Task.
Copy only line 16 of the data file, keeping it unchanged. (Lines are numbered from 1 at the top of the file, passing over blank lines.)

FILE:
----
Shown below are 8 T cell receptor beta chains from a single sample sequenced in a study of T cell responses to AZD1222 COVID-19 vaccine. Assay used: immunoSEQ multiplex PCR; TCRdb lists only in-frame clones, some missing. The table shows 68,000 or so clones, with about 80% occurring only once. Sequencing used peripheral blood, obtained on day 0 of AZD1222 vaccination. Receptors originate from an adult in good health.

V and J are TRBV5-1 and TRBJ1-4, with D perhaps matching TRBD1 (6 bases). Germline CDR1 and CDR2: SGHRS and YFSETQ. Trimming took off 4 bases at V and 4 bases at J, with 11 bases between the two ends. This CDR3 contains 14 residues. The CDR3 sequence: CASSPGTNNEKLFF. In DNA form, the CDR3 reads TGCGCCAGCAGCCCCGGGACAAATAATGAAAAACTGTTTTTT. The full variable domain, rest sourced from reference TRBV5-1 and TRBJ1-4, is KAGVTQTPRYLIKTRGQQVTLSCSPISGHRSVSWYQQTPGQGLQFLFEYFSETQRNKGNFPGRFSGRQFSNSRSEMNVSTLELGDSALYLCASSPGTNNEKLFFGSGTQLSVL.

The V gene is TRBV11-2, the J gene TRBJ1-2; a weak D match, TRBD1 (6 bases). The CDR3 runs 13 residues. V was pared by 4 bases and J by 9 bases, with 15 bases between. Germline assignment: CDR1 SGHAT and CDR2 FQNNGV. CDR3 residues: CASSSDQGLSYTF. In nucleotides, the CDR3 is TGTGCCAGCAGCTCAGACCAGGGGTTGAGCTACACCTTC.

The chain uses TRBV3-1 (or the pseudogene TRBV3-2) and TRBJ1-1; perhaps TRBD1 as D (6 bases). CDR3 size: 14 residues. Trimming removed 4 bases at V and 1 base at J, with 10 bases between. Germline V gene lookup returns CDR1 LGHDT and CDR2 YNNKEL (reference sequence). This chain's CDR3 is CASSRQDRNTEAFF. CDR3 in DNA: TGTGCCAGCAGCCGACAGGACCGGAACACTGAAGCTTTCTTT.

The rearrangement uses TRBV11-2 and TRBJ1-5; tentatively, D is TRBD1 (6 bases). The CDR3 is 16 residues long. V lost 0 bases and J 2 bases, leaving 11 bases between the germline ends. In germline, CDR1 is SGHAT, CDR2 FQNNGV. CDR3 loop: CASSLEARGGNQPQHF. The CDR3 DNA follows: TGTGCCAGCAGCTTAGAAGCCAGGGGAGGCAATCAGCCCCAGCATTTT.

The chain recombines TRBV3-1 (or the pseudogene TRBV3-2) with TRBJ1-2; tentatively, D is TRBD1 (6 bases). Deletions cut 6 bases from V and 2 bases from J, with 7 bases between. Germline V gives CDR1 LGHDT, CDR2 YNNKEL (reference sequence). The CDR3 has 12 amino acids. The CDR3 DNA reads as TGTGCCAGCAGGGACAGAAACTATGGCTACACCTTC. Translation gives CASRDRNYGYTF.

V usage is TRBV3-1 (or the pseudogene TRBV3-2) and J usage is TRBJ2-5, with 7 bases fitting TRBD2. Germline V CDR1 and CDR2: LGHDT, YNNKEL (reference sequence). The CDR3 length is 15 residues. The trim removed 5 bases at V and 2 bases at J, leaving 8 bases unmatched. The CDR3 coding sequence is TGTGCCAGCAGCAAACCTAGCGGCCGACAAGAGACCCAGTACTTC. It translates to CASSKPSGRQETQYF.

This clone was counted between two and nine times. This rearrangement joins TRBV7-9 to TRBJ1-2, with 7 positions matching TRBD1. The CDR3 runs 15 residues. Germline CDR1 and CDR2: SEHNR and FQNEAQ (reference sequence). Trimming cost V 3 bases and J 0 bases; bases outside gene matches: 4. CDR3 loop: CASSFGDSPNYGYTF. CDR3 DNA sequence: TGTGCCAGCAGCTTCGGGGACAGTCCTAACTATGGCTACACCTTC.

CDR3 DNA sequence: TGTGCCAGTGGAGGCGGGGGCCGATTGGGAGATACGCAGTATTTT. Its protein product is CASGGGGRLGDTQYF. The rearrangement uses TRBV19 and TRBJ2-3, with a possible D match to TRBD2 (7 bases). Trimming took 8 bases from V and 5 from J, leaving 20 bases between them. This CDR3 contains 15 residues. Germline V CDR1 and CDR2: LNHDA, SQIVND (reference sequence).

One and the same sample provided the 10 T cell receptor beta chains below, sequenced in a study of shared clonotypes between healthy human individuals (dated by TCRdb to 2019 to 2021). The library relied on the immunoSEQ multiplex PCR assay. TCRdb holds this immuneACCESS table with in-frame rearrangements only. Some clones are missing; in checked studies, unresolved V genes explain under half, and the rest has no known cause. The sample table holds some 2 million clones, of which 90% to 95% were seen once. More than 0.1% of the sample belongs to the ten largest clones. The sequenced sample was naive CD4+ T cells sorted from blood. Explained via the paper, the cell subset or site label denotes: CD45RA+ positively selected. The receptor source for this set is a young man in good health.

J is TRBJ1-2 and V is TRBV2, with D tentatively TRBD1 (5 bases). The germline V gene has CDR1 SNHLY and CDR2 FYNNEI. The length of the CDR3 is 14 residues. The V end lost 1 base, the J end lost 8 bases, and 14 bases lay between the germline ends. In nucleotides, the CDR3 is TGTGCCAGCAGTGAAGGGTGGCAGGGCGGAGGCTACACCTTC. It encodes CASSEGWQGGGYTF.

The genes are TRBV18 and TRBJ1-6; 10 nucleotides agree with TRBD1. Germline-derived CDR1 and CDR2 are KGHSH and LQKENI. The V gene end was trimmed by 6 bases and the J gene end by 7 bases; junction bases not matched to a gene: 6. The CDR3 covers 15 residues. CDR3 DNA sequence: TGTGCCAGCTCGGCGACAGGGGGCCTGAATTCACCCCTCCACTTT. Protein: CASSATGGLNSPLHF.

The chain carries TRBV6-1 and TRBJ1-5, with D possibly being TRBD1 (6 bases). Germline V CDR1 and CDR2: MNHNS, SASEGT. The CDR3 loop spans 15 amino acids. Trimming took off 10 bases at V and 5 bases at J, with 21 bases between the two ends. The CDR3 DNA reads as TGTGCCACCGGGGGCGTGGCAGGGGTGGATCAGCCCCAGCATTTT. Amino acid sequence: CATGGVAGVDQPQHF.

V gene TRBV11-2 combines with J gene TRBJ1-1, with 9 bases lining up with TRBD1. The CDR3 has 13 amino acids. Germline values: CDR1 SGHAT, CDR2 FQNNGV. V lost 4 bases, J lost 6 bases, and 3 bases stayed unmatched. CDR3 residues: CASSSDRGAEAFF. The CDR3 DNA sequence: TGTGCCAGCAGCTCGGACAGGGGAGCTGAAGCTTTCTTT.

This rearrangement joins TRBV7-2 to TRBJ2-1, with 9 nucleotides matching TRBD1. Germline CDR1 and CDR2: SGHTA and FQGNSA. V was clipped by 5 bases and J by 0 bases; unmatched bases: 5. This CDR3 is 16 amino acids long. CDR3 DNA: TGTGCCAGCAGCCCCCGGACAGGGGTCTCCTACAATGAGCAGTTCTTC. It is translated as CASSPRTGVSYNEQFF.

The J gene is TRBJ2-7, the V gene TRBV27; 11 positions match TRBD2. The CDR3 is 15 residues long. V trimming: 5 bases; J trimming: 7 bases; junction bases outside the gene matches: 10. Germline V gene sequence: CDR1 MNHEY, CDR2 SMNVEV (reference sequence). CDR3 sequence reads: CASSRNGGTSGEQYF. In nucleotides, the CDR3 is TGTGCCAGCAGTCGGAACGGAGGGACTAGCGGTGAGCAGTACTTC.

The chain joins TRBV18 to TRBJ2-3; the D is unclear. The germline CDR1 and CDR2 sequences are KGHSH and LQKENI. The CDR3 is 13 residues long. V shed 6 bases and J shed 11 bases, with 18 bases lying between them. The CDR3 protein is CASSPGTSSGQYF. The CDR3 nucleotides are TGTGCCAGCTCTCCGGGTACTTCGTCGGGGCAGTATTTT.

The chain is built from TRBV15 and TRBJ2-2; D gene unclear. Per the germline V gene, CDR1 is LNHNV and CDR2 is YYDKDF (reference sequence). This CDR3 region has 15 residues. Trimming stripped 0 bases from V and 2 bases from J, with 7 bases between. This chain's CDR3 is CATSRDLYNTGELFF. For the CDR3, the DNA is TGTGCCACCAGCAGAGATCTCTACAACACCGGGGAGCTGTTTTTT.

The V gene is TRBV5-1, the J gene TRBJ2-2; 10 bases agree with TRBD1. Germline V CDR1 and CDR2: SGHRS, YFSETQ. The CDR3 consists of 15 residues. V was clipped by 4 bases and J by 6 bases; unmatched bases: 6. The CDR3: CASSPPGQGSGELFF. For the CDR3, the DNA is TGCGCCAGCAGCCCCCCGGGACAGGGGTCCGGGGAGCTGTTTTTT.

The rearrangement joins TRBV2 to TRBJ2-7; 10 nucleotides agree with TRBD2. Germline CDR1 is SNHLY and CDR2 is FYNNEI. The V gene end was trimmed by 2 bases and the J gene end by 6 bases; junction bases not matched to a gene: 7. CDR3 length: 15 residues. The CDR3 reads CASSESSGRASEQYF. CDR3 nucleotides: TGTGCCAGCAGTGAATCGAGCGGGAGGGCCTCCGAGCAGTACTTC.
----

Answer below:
The J gene is TRBJ2-7, the V gene TRBV27; 11 positions match TRBD2. The CDR3 is 15 residues long. V trimming: 5 bases; J trimming: 7 bases; junction bases outside the gene matches: 10. Germline V gene sequence: CDR1 MNHEY, CDR2 SMNVEV (reference sequence). CDR3 sequence reads: CASSRNGGTSGEQYF. In nucleotides, the CDR3 is TGTGCCAGCAGTCGGAACGGAGGGACTAGCGGTGAGCAGTACTTC.